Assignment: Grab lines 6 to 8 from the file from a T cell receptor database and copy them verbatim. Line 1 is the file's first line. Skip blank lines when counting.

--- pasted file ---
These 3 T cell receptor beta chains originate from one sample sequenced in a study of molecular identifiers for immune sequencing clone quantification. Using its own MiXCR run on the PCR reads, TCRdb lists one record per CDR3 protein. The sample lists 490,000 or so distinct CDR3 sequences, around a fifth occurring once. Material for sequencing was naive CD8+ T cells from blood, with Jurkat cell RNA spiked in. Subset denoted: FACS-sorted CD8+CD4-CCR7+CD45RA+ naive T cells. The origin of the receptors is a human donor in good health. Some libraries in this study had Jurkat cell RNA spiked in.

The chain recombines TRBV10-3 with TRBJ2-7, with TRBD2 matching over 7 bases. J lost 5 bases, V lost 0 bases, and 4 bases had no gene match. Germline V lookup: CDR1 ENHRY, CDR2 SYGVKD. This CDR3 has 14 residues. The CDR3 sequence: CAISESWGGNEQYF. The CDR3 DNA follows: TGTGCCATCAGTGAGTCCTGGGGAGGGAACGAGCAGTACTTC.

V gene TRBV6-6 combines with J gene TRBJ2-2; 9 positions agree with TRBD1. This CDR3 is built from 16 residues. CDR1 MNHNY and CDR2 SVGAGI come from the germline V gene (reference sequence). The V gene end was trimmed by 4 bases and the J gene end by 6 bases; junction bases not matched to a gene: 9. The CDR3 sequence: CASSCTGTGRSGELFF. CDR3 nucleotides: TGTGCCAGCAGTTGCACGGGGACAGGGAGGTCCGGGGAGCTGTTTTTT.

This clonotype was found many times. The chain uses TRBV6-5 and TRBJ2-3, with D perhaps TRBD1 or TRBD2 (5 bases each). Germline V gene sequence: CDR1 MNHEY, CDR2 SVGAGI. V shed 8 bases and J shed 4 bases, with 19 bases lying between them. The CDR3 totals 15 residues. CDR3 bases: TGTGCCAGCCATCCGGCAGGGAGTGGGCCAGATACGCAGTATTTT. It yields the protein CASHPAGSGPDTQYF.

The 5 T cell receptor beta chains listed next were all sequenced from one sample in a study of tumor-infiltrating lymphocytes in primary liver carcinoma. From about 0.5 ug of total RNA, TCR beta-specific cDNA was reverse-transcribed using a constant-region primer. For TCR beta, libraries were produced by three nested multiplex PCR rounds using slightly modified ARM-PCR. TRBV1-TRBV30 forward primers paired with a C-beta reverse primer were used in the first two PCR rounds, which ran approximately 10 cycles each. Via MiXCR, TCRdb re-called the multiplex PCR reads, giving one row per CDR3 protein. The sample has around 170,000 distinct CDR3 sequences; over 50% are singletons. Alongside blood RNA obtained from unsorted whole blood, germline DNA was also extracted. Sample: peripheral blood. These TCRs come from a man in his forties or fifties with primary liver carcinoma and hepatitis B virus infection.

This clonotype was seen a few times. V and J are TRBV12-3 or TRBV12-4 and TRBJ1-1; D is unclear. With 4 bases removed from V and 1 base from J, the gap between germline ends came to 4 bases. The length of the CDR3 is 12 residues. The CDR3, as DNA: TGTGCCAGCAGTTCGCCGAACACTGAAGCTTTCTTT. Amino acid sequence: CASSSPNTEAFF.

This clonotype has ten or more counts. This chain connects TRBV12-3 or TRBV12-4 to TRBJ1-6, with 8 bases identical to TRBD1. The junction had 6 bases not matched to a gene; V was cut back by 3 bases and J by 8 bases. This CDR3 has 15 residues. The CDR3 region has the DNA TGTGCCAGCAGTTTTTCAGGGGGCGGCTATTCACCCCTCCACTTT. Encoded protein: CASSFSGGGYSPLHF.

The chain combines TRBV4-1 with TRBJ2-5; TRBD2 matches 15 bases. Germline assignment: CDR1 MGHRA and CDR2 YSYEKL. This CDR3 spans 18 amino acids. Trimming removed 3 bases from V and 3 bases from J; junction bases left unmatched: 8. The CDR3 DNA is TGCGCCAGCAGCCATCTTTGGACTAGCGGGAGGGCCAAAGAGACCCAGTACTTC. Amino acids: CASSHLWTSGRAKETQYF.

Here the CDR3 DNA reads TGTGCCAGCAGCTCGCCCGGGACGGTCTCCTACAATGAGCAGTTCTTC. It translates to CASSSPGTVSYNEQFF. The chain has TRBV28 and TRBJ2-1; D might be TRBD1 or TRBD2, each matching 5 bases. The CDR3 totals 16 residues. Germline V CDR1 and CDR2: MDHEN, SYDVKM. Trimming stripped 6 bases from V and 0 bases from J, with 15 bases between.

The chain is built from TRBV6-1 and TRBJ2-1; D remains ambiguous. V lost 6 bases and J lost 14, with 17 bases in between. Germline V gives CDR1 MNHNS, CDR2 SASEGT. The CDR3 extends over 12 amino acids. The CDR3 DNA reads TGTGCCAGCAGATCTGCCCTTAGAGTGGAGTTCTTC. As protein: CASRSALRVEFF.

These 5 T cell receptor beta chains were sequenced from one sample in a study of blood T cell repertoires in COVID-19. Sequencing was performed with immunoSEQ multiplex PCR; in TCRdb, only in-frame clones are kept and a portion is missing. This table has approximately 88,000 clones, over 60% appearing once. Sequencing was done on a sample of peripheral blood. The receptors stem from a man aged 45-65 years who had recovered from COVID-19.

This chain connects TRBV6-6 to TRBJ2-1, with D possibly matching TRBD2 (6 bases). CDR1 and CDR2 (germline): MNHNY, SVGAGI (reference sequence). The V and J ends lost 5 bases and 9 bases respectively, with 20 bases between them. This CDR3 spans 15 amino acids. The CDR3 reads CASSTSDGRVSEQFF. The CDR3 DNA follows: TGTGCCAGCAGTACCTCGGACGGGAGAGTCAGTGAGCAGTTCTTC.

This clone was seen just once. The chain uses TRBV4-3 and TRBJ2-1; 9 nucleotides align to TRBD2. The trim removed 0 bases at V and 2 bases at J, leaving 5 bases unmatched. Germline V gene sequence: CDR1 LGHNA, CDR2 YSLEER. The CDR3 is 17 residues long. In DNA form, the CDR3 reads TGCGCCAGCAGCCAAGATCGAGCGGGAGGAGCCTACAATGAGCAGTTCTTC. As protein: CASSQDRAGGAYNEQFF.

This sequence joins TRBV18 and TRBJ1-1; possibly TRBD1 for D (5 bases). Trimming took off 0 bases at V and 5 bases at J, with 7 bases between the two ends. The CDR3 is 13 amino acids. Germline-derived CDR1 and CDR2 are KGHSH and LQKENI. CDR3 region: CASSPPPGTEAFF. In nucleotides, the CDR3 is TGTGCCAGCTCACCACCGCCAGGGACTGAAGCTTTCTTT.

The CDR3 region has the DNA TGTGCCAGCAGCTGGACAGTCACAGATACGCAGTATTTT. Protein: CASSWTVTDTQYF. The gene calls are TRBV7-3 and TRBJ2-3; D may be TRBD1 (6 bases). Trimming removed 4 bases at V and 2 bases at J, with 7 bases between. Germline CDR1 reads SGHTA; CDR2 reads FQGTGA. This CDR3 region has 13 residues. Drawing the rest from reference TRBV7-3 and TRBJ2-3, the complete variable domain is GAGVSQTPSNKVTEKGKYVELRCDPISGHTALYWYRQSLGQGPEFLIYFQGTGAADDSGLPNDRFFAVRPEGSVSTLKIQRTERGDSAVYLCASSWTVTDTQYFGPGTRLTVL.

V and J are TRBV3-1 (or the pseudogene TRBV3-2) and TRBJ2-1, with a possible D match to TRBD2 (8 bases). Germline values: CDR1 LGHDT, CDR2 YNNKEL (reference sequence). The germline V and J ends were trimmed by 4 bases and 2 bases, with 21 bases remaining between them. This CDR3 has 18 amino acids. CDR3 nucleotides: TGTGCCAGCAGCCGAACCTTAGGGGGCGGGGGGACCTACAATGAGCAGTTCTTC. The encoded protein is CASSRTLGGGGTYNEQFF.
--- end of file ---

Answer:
This clonotype was seen a few times. V and J are TRBV12-3 or TRBV12-4 and TRBJ1-1; D is unclear. With 4 bases removed from V and 1 base from J, the gap between germline ends came to 4 bases. The length of the CDR3 is 12 residues. The CDR3, as DNA: TGTGCCAGCAGTTCGCCGAACACTGAAGCTTTCTTT. Amino acid sequence: CASSSPNTEAFF.

This clonotype has ten or more counts. This chain connects TRBV12-3 or TRBV12-4 to TRBJ1-6, with 8 bases identical to TRBD1. The junction had 6 bases not matched to a gene; V was cut back by 3 bases and J by 8 bases. This CDR3 has 15 residues. The CDR3 region has the DNA TGTGCCAGCAGTTTTTCAGGGGGCGGCTATTCACCCCTCCACTTT. Encoded protein: CASSFSGGGYSPLHF.

The chain combines TRBV4-1 with TRBJ2-5; TRBD2 matches 15 bases. Germline assignment: CDR1 MGHRA and CDR2 YSYEKL. This CDR3 spans 18 amino acids. Trimming removed 3 bases from V and 3 bases from J; junction bases left unmatched: 8. The CDR3 DNA is TGCGCCAGCAGCCATCTTTGGACTAGCGGGAGGGCCAAAGAGACCCAGTACTTC. Amino acids: CASSHLWTSGRAKETQYF.